The Real Reason Dairy Queen Blizzards Don't Fall

Dairy Queen Blizzards are most likely famous for one characteristic above the rest: the creamy desserts are thick enough to be served completely upside down with the handle of the spoon pointing directly to the floor. Whether you love the soft serve packed with fruit, candy, or baked goods, it's undoubtedly a decadent treat. What you might not know, however, is that there are quite a few secrets and lesser-known facts surrounding the chain's dessert. First up and most important — not all locations honor the promise that your next Blizzard will be free if it isn't served up-side-down (via Food and Wine).

As you dig your spoon in for the next bite of a delightfully chunky, creamy Blizzard, you might find yourself wondering how the fast-food chain can even propose such an idea of serving food–that could, in theory, hit the floor in the blink of an eye with such confidence. What started as the annoying whims of a 14-year-old boy in St. Louis eventually led a local sandwich and malt stand owner to pitch Dairy Queen the idea of a treat thick enough to withstand gravity. Since Dairy Queen started making these extra-thick frozen treats in the 1980s, the treat has since become a menu staple (via MentalFloss). It takes a few tricks, however, to make sure Blizzards are properly thick.

Inside the gravity-defying Dairy Queen Blizzards

One of several reasons why Dairy Queen Blizzards have the anti-gravity capacity that they do is because of their makeup and texture. It isn't technically ice cream after all, but "ice milk," thanks to the amount of butterfat content. The FDA requires at least 10 percent butterfat content for something to be called ice cream, but the chain's soft serve only has 5 percent butterfat.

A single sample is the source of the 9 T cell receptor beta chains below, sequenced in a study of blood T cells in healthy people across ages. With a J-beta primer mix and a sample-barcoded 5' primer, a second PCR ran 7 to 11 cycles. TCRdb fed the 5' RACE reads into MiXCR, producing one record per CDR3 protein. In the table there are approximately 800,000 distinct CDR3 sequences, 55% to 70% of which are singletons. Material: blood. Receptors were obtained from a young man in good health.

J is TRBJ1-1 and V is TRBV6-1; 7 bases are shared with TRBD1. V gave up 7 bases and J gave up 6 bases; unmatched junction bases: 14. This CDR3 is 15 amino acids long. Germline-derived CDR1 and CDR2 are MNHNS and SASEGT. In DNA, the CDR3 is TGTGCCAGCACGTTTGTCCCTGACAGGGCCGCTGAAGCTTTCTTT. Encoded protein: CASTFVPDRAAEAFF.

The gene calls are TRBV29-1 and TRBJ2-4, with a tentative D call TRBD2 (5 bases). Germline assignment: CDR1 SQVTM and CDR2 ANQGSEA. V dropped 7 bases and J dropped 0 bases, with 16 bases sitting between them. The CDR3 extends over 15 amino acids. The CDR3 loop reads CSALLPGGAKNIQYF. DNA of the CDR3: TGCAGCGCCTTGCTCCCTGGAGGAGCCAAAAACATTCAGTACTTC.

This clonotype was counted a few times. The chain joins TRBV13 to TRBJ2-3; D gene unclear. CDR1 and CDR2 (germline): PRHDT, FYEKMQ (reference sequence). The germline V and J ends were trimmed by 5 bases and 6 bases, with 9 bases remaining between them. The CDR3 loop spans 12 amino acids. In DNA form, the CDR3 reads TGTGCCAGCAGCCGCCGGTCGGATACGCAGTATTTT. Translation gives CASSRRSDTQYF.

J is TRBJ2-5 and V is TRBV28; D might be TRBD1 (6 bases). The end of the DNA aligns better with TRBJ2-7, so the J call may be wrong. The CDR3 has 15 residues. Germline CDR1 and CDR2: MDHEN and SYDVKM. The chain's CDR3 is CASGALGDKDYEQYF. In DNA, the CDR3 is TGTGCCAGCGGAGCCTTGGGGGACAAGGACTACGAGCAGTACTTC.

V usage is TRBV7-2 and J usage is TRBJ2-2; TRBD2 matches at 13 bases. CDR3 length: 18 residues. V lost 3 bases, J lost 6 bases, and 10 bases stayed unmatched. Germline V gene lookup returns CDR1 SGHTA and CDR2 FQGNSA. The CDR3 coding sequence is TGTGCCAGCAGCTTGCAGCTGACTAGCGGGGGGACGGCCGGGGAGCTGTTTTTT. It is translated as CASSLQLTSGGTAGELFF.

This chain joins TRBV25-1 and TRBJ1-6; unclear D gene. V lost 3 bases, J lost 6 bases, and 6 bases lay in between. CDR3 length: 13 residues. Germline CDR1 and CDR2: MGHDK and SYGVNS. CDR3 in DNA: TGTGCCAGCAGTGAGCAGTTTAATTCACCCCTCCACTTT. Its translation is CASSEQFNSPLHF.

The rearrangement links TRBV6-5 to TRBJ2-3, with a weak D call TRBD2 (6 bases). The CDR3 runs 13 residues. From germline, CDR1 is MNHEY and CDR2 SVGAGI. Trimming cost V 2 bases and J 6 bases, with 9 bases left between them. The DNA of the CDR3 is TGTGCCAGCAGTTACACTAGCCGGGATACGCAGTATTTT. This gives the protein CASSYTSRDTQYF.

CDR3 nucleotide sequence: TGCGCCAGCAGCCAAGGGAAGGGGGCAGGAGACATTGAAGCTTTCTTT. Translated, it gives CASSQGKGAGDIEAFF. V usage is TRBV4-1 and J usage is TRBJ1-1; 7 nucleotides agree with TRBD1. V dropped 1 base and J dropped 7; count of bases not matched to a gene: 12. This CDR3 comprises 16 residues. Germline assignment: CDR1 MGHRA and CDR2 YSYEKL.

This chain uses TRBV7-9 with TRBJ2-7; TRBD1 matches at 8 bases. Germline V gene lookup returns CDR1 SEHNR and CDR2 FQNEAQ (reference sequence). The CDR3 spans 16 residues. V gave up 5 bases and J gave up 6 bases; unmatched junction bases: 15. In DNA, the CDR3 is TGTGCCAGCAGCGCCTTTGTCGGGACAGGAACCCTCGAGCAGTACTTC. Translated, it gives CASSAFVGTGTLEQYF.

This quality of the soft serve, along with the air that is added in, gives it a luscious texture, though it does mean your Blizzard will melt a lot faster than regular ice cream. The added air and lower butterfat content also mean that the frozen treat has the perfect weight ratio and viscosity (or pourability) to keep it in the cup (via Spoon University).

Temperature is also a factor in the Blizzard upside-down test

Another factor is the very specific temperature that Dairy Queen stores its soft serve. At 23 degrees Fahrenheit, the storage temperature is considerably warmer than the storing temperature for regular, hard ice cream, which is zero degrees Fahrenheit. Storing it at a warmer (albeit still cold) temperature allows the "ice milk" or soft serve to properly move when it is filling a cup. Once the toppings are added to the base soft serve, the entire thing is mixed again to incorporate all of those toppings–adding more air in and making it thick enough to withstand the upside down test.

The next time you order a Blizzard, make sure it's mixed well until the soft serve is light and fluffy, or there could be a chance that it does end up on the floor.